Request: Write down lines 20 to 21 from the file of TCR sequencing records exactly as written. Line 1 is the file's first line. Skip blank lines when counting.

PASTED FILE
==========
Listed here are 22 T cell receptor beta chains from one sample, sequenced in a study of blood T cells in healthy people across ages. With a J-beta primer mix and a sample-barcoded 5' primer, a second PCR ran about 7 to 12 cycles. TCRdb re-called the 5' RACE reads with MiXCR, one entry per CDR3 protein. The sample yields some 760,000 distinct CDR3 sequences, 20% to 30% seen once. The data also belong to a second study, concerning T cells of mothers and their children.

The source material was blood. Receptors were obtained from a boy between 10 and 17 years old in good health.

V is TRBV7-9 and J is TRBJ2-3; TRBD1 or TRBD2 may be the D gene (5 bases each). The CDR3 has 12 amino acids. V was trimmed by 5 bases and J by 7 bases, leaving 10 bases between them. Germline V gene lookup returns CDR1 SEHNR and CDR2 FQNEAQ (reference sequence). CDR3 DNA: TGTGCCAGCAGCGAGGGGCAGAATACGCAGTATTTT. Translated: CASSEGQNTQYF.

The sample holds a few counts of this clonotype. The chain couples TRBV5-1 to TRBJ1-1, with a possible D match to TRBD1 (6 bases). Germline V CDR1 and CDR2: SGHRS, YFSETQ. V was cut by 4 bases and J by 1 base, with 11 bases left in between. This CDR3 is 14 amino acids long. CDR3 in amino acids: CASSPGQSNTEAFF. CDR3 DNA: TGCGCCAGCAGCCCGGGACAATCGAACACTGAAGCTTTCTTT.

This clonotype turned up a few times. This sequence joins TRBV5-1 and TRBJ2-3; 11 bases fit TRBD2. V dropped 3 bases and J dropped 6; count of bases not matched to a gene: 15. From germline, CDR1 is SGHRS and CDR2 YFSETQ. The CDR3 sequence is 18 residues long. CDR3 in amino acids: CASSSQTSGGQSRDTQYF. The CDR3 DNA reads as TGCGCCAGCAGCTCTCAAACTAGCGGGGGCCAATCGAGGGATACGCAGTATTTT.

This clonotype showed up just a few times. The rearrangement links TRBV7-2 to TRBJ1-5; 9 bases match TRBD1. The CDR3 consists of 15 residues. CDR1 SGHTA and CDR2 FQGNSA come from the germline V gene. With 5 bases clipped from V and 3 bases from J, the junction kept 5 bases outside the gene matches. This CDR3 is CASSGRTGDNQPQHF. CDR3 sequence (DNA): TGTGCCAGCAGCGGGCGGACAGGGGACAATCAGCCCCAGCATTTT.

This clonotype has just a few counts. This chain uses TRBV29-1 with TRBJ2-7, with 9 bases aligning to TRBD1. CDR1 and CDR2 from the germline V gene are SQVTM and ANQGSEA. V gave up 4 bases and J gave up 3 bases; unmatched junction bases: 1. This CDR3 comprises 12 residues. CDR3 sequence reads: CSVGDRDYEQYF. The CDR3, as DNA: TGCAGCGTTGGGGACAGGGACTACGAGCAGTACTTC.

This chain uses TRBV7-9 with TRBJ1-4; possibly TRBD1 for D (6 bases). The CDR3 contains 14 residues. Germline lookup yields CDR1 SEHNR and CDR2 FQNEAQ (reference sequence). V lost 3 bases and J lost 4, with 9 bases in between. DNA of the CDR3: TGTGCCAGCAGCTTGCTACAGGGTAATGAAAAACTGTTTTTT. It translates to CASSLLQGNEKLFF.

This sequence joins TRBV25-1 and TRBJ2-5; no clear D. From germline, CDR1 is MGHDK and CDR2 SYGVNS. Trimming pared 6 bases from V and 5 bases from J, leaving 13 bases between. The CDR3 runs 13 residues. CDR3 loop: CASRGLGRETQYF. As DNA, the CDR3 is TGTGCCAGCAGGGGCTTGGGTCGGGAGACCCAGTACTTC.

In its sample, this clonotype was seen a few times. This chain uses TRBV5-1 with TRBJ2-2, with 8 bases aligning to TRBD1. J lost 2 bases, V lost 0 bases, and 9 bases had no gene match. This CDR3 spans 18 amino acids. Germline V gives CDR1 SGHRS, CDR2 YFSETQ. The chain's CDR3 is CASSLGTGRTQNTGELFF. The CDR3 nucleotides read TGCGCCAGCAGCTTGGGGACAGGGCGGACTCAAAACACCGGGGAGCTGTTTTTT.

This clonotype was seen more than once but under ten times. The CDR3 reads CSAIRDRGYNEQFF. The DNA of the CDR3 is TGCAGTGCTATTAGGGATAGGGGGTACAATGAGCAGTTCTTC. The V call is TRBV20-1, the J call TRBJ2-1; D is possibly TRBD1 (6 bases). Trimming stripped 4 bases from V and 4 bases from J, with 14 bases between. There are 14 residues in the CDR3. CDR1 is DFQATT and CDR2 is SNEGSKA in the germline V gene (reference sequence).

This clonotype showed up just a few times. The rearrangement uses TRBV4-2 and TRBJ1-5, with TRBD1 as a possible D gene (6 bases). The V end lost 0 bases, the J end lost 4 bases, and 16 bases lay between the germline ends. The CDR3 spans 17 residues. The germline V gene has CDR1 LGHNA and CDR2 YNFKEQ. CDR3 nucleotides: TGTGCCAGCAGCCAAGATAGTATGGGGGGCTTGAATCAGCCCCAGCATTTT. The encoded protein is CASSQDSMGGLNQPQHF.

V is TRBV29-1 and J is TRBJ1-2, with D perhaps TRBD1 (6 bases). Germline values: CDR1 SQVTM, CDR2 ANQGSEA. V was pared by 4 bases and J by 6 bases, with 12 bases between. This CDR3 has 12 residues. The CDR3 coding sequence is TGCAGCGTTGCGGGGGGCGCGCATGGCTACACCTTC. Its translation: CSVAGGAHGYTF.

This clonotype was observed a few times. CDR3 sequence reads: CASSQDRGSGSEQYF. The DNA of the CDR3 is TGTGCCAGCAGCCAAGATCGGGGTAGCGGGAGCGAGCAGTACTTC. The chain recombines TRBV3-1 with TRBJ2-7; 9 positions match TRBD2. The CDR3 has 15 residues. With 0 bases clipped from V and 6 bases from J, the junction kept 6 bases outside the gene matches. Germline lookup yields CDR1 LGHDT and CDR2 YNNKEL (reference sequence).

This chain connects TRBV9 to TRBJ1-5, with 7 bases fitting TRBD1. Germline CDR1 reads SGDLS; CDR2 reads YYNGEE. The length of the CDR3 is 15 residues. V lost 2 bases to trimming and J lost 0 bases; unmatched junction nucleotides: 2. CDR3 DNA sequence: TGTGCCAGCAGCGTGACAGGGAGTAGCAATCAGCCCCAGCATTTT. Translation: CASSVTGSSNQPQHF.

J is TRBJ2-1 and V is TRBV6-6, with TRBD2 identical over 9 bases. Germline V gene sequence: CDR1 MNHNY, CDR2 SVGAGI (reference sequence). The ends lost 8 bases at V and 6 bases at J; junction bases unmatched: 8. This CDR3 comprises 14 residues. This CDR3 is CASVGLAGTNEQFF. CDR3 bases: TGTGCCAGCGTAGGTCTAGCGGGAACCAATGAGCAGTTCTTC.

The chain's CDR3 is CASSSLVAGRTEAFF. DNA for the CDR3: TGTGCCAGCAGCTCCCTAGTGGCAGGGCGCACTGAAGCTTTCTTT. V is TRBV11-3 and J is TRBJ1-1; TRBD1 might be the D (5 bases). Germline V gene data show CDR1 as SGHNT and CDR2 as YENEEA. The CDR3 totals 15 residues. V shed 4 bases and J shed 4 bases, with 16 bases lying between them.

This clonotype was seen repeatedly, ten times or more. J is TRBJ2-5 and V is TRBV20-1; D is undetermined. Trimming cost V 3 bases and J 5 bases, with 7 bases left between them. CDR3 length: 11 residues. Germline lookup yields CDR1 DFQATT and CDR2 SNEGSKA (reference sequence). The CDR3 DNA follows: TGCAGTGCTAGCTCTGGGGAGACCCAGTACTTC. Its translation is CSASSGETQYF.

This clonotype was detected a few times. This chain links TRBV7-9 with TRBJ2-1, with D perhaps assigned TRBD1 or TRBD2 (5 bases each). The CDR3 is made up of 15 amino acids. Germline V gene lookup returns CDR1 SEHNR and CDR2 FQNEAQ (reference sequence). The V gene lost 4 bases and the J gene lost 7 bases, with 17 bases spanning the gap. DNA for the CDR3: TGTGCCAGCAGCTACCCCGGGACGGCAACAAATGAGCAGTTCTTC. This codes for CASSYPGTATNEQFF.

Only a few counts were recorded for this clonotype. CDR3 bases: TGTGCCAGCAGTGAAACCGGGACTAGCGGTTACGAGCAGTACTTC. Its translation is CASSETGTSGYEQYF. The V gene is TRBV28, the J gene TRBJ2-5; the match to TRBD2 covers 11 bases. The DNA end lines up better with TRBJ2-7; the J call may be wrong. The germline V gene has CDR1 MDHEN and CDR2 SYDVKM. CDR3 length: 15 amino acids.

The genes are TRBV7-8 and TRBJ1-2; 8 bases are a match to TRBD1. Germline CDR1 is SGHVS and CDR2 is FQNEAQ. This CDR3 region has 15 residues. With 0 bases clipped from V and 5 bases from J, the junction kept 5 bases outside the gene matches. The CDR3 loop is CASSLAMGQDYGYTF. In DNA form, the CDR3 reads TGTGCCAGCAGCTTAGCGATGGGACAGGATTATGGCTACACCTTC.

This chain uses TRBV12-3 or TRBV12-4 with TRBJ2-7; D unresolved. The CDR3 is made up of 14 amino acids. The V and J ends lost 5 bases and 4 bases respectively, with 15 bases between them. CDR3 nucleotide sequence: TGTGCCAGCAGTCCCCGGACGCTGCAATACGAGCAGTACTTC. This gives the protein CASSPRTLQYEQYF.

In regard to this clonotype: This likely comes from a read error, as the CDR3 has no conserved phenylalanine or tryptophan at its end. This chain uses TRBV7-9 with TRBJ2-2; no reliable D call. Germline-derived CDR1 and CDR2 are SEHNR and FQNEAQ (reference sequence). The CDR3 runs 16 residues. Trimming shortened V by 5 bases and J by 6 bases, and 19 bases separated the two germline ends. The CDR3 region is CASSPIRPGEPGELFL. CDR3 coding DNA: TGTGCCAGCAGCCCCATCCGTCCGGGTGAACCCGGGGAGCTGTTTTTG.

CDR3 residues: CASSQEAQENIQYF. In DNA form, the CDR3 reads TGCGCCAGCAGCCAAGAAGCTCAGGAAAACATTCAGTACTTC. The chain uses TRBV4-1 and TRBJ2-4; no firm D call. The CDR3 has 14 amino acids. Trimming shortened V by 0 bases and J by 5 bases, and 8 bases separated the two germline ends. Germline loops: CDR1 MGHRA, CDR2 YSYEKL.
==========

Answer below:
Only a few counts were recorded for this clonotype. CDR3 bases: TGTGCCAGCAGTGAAACCGGGACTAGCGGTTACGAGCAGTACTTC. Its translation is CASSETGTSGYEQYF. The V gene is TRBV28, the J gene TRBJ2-5; the match to TRBD2 covers 11 bases. The DNA end lines up better with TRBJ2-7; the J call may be wrong. The germline V gene has CDR1 MDHEN and CDR2 SYDVKM. CDR3 length: 15 amino acids.

The genes are TRBV7-8 and TRBJ1-2; 8 bases are a match to TRBD1. Germline CDR1 is SGHVS and CDR2 is FQNEAQ. This CDR3 region has 15 residues. With 0 bases clipped from V and 5 bases from J, the junction kept 5 bases outside the gene matches. The CDR3 loop is CASSLAMGQDYGYTF. In DNA form, the CDR3 reads TGTGCCAGCAGCTTAGCGATGGGACAGGATTATGGCTACACCTTC.